Google fighting to suppress evidence Android willfully infringed upon Oracle's Java
According to reports by Florian Mueller of FOSS Patents, the evidence in question centers around two emails, including one from Google's Andy Rubin, the original founder of the Android startup Google acquired to begin its smartphone platform.
Rubin first founded Danger as a mobile Java platform and subsequently started work on Android before it became part of Google, where Android shifted from a full Java platform to a modified version that Google intended to be different enough to avoid paying Sun any licensing fees.
Andy Rubin's other definition of open
Back in 2005, well before Android was released, Rubin wrote, "If Sun doesn't want to work with us, we have two options: 1) Abandon our work and adopt MSFT CLR VM and C# language - or - 2) Do Java anyway and defend our decision, perhaps making enemies along the way."
Regarding that email, Mueller noted that the judge overseeing the case observed, "Google may have simply been brazen, preferring to roll the dice on possible litigation rather than to pay a fair price [to license Java]."
Rubin's email suggests that the Android group was fully aware that it had already invested a lot of work into its Java-related platform, too much so to shift to the adoption of Microsoft's alternative language and runtime.
However, Google also rejected a deal with Sun to pay for Java licensing, and Rubin's comments make it clear that the company planned to just keep going and see what would happen, inviting "enemies," and, presumably, their legal response.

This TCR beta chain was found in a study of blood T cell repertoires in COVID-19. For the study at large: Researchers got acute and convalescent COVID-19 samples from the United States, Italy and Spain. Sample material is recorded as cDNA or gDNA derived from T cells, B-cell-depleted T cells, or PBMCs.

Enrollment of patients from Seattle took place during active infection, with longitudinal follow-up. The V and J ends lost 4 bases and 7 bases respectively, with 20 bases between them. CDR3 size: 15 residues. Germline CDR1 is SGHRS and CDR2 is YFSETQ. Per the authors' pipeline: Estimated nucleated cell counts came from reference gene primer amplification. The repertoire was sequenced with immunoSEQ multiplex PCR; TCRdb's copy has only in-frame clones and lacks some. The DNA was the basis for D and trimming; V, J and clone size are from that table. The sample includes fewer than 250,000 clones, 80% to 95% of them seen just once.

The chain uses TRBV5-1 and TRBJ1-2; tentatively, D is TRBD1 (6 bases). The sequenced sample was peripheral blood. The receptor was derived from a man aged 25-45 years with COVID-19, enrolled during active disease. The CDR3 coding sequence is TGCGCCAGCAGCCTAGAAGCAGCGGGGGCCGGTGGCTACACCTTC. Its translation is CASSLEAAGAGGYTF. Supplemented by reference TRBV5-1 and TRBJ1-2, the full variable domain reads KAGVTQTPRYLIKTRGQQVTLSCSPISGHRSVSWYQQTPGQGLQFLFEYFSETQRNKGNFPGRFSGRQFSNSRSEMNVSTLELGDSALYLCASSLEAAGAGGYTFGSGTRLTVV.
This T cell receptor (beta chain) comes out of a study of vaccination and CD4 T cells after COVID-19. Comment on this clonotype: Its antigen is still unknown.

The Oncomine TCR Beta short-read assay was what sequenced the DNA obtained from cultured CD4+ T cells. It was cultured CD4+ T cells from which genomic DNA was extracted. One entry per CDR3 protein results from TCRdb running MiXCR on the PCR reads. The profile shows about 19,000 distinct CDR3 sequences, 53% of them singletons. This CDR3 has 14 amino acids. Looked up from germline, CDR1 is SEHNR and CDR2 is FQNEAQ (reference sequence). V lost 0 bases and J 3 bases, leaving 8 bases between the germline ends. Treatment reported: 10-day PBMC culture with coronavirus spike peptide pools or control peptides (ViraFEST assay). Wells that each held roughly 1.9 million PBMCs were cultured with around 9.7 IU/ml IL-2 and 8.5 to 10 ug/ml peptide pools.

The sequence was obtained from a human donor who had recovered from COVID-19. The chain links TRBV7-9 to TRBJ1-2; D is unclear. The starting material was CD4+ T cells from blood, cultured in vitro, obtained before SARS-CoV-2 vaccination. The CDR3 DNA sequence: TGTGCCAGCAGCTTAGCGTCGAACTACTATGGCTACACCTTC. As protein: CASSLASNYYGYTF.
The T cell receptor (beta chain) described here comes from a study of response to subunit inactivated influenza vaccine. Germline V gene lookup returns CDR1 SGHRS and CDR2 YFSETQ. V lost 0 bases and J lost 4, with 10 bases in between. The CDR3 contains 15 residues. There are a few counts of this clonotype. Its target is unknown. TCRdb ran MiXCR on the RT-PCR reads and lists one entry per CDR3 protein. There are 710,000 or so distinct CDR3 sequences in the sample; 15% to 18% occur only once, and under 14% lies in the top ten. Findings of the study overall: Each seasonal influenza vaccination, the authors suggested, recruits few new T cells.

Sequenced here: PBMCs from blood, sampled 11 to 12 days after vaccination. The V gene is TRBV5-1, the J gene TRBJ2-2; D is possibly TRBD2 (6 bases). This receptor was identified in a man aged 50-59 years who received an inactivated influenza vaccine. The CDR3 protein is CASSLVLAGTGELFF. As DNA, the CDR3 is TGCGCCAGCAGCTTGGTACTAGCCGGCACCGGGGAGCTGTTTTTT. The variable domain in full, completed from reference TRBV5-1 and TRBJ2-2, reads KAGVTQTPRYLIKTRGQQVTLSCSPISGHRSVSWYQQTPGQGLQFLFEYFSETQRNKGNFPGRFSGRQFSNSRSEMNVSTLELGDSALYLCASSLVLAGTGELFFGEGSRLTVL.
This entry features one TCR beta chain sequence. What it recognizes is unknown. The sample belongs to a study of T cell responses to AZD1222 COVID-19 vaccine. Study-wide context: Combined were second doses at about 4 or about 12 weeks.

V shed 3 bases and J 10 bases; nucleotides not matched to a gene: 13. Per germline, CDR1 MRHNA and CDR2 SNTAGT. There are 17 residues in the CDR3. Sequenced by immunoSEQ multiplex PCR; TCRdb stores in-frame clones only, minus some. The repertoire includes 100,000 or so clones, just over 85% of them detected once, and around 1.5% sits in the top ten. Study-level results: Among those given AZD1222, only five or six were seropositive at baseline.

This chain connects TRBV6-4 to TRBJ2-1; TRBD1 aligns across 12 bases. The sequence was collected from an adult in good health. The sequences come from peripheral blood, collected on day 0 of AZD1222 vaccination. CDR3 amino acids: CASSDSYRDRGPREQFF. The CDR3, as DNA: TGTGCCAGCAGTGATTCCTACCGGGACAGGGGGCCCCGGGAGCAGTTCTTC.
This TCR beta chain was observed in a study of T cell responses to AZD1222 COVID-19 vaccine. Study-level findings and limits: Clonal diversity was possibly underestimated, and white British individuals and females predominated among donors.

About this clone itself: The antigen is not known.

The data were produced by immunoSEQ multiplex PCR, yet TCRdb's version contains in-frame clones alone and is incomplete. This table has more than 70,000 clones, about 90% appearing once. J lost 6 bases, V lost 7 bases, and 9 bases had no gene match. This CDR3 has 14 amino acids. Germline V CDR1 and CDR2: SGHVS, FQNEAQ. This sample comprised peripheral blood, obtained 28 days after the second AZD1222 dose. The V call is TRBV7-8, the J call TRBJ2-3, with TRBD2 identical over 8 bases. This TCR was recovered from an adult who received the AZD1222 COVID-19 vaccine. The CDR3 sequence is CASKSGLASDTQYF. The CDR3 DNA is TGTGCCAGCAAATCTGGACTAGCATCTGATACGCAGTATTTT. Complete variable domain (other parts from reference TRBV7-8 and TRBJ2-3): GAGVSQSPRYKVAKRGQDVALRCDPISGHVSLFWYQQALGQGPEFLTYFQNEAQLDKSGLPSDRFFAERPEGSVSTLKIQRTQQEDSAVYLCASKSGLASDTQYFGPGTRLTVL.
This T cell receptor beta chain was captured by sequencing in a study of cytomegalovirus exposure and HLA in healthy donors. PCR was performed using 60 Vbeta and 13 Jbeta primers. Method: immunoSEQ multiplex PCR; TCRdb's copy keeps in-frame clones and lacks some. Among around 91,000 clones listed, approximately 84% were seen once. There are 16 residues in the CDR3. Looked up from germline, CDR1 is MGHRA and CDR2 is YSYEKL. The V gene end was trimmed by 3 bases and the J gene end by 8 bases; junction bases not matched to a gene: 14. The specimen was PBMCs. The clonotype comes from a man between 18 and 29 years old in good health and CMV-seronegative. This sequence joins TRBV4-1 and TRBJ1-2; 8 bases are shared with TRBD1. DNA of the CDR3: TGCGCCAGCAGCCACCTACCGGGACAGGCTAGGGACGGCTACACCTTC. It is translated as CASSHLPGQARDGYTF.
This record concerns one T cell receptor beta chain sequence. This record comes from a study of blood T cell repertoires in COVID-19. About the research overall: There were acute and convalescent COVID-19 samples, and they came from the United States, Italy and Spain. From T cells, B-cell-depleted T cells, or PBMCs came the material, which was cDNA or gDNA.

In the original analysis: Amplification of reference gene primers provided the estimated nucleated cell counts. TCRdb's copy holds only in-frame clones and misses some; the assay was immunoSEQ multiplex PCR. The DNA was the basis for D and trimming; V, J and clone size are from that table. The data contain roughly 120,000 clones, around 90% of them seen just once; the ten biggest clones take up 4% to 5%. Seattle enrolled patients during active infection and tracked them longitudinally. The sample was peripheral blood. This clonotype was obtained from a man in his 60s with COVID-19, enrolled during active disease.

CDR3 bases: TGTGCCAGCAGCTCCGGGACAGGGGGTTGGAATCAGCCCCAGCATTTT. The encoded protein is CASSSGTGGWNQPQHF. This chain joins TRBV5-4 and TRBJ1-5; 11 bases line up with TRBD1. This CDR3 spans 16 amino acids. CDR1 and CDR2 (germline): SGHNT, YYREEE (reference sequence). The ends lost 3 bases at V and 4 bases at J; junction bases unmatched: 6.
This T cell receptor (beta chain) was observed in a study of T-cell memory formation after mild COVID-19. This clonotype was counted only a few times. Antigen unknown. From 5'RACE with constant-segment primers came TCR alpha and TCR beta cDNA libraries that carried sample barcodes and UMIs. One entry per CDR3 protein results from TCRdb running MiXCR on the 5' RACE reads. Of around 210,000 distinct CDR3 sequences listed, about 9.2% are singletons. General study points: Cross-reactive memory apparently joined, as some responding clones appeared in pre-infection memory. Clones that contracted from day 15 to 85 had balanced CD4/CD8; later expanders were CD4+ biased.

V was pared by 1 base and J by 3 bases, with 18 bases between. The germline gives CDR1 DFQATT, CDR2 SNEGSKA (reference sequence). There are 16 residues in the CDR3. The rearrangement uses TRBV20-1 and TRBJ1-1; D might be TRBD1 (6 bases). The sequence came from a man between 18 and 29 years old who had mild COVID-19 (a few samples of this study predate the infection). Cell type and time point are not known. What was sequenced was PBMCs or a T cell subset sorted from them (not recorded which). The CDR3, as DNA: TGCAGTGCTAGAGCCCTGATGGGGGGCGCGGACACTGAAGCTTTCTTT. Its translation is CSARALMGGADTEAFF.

"We need to negotiate a license for Java"
Nearly five years later, a second internal Google email known as the "Lindholm draft" stated, "What we've actually been asked to do (by [Google founders] Larry [Page] and Sergey [Brin]) is to investigate what technical alternatives exist to Java for Android and Chrome. We've been over a bunch of these, and think they all suck. We conclude that we need to negotiate a license for Java under the terms we need."
That email caused federal judge Alsup to observe in a hearing that, as Florian reported, "a good trial lawyer would just need that document 'and the Magna Carta' (arguably the origin of common law) to win this case on Oracle's behalf and have Google found to infringe Oracle's rights willfully."
Publicly, Google has accused Oracle (which now owns Sun's Java) along with Apple and Microsoft, of "a hostile, organized campaign against Android [â¦] waged through bogus patents," without ever acknowledging that the company itself had determined that Android legitimately needed to license Java and yet simply refused to do so.
Google attempted to bury the documents in question in its case with Oracle, claiming that the Lindholm message was protected by attorney client privilege. Instead, Judge Alsup denied Google's request, noting that it was "an incomplete draft of an e-mail messageâ which ânever was sent to anyone," according to a report by Bloomberg .
When pressed to explain the email by Bloomberg, Google spokesperson Katelin Todhunter-Gerberg, stated, "We arenât commenting on this.â
Google's willful infringement could ease suits against Android by Apple, others
While Oracle is unlikely to be awarded the staggering $2.6 billion damages claim it originally demanded for Google's infringement of Java by Android, the fight between the two is almost certainly going to be aimed at determining a workable settlement, rather than questioning whether Google's Android actually infringes upon Java.